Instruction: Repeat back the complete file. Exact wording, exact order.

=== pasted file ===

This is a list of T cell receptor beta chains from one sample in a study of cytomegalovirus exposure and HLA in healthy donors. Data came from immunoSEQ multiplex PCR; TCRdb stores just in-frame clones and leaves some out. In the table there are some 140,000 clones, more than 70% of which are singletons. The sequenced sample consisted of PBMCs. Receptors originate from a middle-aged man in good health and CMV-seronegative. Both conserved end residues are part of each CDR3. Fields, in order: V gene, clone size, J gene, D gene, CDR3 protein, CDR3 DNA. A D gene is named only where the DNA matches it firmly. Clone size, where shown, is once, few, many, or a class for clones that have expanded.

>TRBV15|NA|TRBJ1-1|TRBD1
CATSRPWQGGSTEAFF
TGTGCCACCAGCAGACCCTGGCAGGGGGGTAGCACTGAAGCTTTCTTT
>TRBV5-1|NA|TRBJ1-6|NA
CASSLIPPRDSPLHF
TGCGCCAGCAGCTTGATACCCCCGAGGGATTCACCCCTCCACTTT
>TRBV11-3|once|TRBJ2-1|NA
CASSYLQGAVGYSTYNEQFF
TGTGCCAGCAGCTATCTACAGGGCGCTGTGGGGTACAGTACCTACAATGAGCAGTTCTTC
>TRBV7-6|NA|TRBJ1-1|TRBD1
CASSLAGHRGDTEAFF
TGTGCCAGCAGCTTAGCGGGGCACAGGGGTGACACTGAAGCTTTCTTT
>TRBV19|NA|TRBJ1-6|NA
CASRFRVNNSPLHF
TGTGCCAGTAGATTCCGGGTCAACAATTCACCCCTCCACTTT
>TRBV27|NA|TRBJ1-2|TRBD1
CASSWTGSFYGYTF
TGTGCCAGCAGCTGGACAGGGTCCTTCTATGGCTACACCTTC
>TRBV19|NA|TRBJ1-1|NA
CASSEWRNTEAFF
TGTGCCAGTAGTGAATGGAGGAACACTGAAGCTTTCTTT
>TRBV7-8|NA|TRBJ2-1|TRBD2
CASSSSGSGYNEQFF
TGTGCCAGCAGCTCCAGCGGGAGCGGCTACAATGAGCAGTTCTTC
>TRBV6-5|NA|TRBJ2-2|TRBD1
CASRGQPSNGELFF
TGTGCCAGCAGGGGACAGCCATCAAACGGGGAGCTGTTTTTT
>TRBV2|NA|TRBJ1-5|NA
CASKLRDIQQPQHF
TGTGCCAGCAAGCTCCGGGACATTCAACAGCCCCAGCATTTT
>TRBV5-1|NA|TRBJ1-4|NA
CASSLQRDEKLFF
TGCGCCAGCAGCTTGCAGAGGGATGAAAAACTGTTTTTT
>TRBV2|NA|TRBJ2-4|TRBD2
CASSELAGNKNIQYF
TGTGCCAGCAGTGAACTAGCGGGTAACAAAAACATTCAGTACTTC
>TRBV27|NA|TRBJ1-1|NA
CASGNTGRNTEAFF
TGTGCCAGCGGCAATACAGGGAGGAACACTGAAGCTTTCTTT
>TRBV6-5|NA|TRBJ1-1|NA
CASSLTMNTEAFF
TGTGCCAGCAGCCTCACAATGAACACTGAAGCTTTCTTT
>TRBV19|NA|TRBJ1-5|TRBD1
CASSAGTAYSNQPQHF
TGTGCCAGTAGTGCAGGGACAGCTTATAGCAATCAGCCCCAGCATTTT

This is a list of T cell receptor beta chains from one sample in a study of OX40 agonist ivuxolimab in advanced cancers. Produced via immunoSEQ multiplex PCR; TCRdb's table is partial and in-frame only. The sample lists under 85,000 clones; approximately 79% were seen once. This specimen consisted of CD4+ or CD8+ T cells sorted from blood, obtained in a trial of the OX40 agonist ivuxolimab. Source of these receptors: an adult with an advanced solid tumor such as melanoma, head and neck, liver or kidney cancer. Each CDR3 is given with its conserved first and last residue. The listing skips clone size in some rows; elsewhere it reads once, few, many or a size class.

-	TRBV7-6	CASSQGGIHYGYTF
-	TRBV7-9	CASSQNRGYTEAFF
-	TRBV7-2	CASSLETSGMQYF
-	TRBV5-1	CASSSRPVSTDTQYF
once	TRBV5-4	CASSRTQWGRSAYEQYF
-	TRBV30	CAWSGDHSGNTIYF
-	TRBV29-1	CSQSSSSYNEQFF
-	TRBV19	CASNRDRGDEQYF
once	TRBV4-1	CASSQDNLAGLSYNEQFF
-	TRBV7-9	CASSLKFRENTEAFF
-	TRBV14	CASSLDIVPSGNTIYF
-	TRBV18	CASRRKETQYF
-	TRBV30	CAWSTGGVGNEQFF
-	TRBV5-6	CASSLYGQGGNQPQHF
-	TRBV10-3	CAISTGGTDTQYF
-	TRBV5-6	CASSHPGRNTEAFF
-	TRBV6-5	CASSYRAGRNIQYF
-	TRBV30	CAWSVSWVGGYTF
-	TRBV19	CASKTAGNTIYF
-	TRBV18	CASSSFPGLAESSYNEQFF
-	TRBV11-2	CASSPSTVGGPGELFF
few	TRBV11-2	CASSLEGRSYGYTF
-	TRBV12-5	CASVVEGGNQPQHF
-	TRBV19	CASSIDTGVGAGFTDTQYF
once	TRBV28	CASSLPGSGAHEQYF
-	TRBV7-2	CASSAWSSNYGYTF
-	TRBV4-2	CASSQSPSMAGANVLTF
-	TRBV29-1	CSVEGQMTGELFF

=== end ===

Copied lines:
This is a list of T cell receptor beta chains from one sample in a study of cytomegalovirus exposure and HLA in healthy donors. Data came from immunoSEQ multiplex PCR; TCRdb stores just in-frame clones and leaves some out. In the table there are some 140,000 clones, more than 70% of which are singletons. The sequenced sample consisted of PBMCs. Receptors originate from a middle-aged man in good health and CMV-seronegative. Both conserved end residues are part of each CDR3. Fields, in order: V gene, clone size, J gene, D gene, CDR3 protein, CDR3 DNA. A D gene is named only where the DNA matches it firmly. Clone size, where shown, is once, few, many, or a class for clones that have expanded.

>TRBV15|NA|TRBJ1-1|TRBD1
CATSRPWQGGSTEAFF
TGTGCCACCAGCAGACCCTGGCAGGGGGGTAGCACTGAAGCTTTCTTT
>TRBV5-1|NA|TRBJ1-6|NA
CASSLIPPRDSPLHF
TGCGCCAGCAGCTTGATACCCCCGAGGGATTCACCCCTCCACTTT
>TRBV11-3|once|TRBJ2-1|NA
CASSYLQGAVGYSTYNEQFF
TGTGCCAGCAGCTATCTACAGGGCGCTGTGGGGTACAGTACCTACAATGAGCAGTTCTTC
>TRBV7-6|NA|TRBJ1-1|TRBD1
CASSLAGHRGDTEAFF
TGTGCCAGCAGCTTAGCGGGGCACAGGGGTGACACTGAAGCTTTCTTT
>TRBV19|NA|TRBJ1-6|NA
CASRFRVNNSPLHF
TGTGCCAGTAGATTCCGGGTCAACAATTCACCCCTCCACTTT
>TRBV27|NA|TRBJ1-2|TRBD1
CASSWTGSFYGYTF
TGTGCCAGCAGCTGGACAGGGTCCTTCTATGGCTACACCTTC
>TRBV19|NA|TRBJ1-1|NA
CASSEWRNTEAFF
TGTGCCAGTAGTGAATGGAGGAACACTGAAGCTTTCTTT
>TRBV7-8|NA|TRBJ2-1|TRBD2
CASSSSGSGYNEQFF
TGTGCCAGCAGCTCCAGCGGGAGCGGCTACAATGAGCAGTTCTTC
>TRBV6-5|NA|TRBJ2-2|TRBD1
CASRGQPSNGELFF
TGTGCCAGCAGGGGACAGCCATCAAACGGGGAGCTGTTTTTT
>TRBV2|NA|TRBJ1-5|NA
CASKLRDIQQPQHF
TGTGCCAGCAAGCTCCGGGACATTCAACAGCCCCAGCATTTT
>TRBV5-1|NA|TRBJ1-4|NA
CASSLQRDEKLFF
TGCGCCAGCAGCTTGCAGAGGGATGAAAAACTGTTTTTT
>TRBV2|NA|TRBJ2-4|TRBD2
CASSELAGNKNIQYF
TGTGCCAGCAGTGAACTAGCGGGTAACAAAAACATTCAGTACTTC
>TRBV27|NA|TRBJ1-1|NA
CASGNTGRNTEAFF
TGTGCCAGCGGCAATACAGGGAGGAACACTGAAGCTTTCTTT
>TRBV6-5|NA|TRBJ1-1|NA
CASSLTMNTEAFF
TGTGCCAGCAGCCTCACAATGAACACTGAAGCTTTCTTT
>TRBV19|NA|TRBJ1-5|TRBD1
CASSAGTAYSNQPQHF
TGTGCCAGTAGTGCAGGGACAGCTTATAGCAATCAGCCCCAGCATTTT

This is a list of T cell receptor beta chains from one sample in a study of OX40 agonist ivuxolimab in advanced cancers. Produced via immunoSEQ multiplex PCR; TCRdb's table is partial and in-frame only. The sample lists under 85,000 clones; approximately 79% were seen once. This specimen consisted of CD4+ or CD8+ T cells sorted from blood, obtained in a trial of the OX40 agonist ivuxolimab. Source of these receptors: an adult with an advanced solid tumor such as melanoma, head and neck, liver or kidney cancer. Each CDR3 is given with its conserved first and last residue. The listing skips clone size in some rows; elsewhere it reads once, few, many or a size class.

-	TRBV7-6	CASSQGGIHYGYTF
-	TRBV7-9	CASSQNRGYTEAFF
-	TRBV7-2	CASSLETSGMQYF
-	TRBV5-1	CASSSRPVSTDTQYF
once	TRBV5-4	CASSRTQWGRSAYEQYF
-	TRBV30	CAWSGDHSGNTIYF
-	TRBV29-1	CSQSSSSYNEQFF
-	TRBV19	CASNRDRGDEQYF
once	TRBV4-1	CASSQDNLAGLSYNEQFF
-	TRBV7-9	CASSLKFRENTEAFF
-	TRBV14	CASSLDIVPSGNTIYF
-	TRBV18	CASRRKETQYF
-	TRBV30	CAWSTGGVGNEQFF
-	TRBV5-6	CASSLYGQGGNQPQHF
-	TRBV10-3	CAISTGGTDTQYF
-	TRBV5-6	CASSHPGRNTEAFF
-	TRBV6-5	CASSYRAGRNIQYF
-	TRBV30	CAWSVSWVGGYTF
-	TRBV19	CASKTAGNTIYF
-	TRBV18	CASSSFPGLAESSYNEQFF
-	TRBV11-2	CASSPSTVGGPGELFF
few	TRBV11-2	CASSLEGRSYGYTF
-	TRBV12-5	CASVVEGGNQPQHF
-	TRBV19	CASSIDTGVGAGFTDTQYF
once	TRBV28	CASSLPGSGAHEQYF
-	TRBV7-2	CASSAWSSNYGYTF
-	TRBV4-2	CASSQSPSMAGANVLTF
-	TRBV29-1	CSVEGQMTGELFF